[0059] In the case of applying the photoelectric conversion device 1 of this embodiment to the optical sensor provided with the pan mechanism and the tilt mechanism, the high-sensitive region of the high-sensitive part 21 of the second photoelectric conversion element 20 may be formed by patterns gradually widened along the X and Y directions from the center of the light receiving surface as shown in FIG. 10B. In this case, a change of the output current due to a change of the spot size becomes linear. In contrast, if the high-sensitive region of the high-sensitive part 21 of the second photoelectric conversion element 20 is formed by patterns having a constant width along the X and Y directions from the center of the light receiving surface as shown in FIG. 4, calculation in the calculator 40 is easy.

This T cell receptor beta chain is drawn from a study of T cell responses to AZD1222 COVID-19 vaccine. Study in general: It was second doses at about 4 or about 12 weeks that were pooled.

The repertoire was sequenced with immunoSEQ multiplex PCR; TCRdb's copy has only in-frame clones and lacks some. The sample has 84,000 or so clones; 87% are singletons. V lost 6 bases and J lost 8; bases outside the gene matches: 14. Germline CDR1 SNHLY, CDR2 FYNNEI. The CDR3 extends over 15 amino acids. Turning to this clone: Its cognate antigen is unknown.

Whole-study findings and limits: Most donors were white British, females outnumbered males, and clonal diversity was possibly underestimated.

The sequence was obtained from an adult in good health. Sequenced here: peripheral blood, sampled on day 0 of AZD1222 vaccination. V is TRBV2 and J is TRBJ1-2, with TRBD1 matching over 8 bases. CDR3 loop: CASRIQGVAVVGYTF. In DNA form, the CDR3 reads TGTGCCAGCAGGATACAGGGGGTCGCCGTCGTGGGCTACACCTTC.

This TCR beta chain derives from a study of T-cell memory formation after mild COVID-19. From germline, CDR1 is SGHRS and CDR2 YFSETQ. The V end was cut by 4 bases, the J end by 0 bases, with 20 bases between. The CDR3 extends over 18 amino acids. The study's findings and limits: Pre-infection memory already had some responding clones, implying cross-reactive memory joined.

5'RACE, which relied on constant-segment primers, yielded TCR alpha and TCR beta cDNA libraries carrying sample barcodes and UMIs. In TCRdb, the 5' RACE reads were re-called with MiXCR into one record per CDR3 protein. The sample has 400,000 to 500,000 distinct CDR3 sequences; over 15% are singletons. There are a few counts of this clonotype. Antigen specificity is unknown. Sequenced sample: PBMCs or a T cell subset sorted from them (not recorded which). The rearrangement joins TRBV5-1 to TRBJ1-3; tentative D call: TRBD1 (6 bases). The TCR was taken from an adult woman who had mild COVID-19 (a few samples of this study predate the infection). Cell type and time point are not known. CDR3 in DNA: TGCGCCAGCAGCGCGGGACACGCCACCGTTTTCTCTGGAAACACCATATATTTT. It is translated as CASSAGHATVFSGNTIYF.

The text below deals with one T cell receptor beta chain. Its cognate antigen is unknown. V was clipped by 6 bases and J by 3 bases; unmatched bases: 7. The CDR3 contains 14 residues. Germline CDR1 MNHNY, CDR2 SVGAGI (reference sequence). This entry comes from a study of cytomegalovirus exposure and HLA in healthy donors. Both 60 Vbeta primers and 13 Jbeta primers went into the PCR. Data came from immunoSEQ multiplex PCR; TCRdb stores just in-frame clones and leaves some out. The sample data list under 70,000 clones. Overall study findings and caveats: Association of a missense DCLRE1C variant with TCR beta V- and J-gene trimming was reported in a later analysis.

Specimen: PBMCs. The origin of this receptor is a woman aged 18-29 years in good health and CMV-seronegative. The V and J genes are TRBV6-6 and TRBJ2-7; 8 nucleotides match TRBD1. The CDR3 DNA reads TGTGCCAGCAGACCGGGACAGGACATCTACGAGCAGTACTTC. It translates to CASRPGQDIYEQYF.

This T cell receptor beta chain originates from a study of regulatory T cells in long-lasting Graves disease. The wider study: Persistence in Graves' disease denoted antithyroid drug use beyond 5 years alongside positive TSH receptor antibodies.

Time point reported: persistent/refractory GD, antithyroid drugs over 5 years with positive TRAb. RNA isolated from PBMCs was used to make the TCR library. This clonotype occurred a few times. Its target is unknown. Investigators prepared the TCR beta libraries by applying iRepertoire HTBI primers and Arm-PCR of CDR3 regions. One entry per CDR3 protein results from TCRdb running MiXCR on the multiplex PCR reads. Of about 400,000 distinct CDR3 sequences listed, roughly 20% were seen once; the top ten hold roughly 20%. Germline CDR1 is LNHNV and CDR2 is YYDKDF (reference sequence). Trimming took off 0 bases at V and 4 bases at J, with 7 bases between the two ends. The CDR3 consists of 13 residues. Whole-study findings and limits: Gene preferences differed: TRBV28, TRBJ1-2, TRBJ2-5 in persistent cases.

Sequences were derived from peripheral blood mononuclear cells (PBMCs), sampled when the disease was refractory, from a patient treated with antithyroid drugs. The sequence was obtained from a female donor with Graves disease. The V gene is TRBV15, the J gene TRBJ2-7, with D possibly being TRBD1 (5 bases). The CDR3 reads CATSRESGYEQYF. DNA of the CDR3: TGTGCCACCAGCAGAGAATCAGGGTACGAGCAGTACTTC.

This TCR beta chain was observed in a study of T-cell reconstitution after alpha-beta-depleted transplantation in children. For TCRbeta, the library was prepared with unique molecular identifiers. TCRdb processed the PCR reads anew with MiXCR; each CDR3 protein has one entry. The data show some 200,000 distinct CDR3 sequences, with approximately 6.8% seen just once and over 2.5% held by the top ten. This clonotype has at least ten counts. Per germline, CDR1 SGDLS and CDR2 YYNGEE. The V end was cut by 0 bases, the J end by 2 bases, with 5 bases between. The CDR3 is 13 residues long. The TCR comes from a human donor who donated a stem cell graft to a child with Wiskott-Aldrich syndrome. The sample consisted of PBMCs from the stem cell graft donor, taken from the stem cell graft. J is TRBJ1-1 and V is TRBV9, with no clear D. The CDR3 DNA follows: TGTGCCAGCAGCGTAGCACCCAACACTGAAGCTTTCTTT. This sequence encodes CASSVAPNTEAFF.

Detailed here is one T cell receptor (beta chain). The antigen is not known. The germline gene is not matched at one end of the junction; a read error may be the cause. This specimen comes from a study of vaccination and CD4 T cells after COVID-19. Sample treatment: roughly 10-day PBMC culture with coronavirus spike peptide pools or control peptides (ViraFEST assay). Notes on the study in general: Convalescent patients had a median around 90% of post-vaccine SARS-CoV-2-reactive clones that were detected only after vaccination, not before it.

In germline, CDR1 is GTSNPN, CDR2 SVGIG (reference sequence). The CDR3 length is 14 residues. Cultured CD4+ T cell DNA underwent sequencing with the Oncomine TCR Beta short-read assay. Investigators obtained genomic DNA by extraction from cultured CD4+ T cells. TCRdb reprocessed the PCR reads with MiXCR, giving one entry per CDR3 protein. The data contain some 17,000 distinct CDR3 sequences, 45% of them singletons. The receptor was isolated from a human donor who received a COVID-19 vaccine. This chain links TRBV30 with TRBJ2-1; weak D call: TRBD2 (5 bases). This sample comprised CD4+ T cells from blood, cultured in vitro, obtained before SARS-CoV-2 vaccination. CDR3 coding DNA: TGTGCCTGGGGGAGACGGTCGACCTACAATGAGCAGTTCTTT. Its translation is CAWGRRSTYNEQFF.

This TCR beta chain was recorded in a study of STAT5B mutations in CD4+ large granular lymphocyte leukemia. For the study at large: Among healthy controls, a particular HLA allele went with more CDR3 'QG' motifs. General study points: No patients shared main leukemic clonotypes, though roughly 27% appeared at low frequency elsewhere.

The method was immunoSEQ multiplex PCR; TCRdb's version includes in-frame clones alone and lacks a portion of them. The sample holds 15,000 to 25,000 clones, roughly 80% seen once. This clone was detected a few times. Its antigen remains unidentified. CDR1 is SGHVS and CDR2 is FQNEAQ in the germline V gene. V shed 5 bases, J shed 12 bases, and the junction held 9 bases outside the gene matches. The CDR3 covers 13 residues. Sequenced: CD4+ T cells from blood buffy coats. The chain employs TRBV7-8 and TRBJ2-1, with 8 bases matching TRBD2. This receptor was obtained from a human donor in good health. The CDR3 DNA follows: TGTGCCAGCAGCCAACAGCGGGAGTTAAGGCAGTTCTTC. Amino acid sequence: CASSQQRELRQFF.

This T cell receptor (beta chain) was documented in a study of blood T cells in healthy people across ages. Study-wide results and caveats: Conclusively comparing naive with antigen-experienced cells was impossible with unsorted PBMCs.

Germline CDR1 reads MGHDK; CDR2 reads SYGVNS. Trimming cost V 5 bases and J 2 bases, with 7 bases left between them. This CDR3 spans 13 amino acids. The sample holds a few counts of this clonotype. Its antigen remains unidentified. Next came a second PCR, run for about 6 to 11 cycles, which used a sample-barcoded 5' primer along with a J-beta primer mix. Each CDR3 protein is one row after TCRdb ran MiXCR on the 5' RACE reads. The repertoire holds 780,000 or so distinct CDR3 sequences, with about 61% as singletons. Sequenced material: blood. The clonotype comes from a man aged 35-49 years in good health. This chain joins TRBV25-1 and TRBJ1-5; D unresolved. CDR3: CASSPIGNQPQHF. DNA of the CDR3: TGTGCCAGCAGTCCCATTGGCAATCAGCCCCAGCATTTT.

[0060] In this embodiment, the high-sensitive region of the high-sensitive part 21 of the second photoelectric conversion element 20 may be formed by three or more strip-like patterns radially extending from the center of the light receiving surface. The high-sensitive region of the high-sensitive part 21 of the second photoelectric conversion element 20 may also be formed by a plurality of island-like (dot-like) patterns. In this case, the density of the island-like patterns may change as the island-like patterns radially spread from the center of the light receiving surface or the size of the island-like patterns may change as the island-like patterns radially spread from the center of the light receiving surface. In this case, the island-like patterns radially spreading from the center of the light receiving surface may be electrically connected, and connected to the electrode layer. The high-sensitive region of the high-sensitive part 21 of the second photoelectric conversion element 20 may also be formed by a lattice-like pattern. In this case, there are a plurality of intersections, and singularities where the output current increases when the center of the incident light approaches these intersections are expected to be created. Thus, the output current is preferably corrected at these singularities.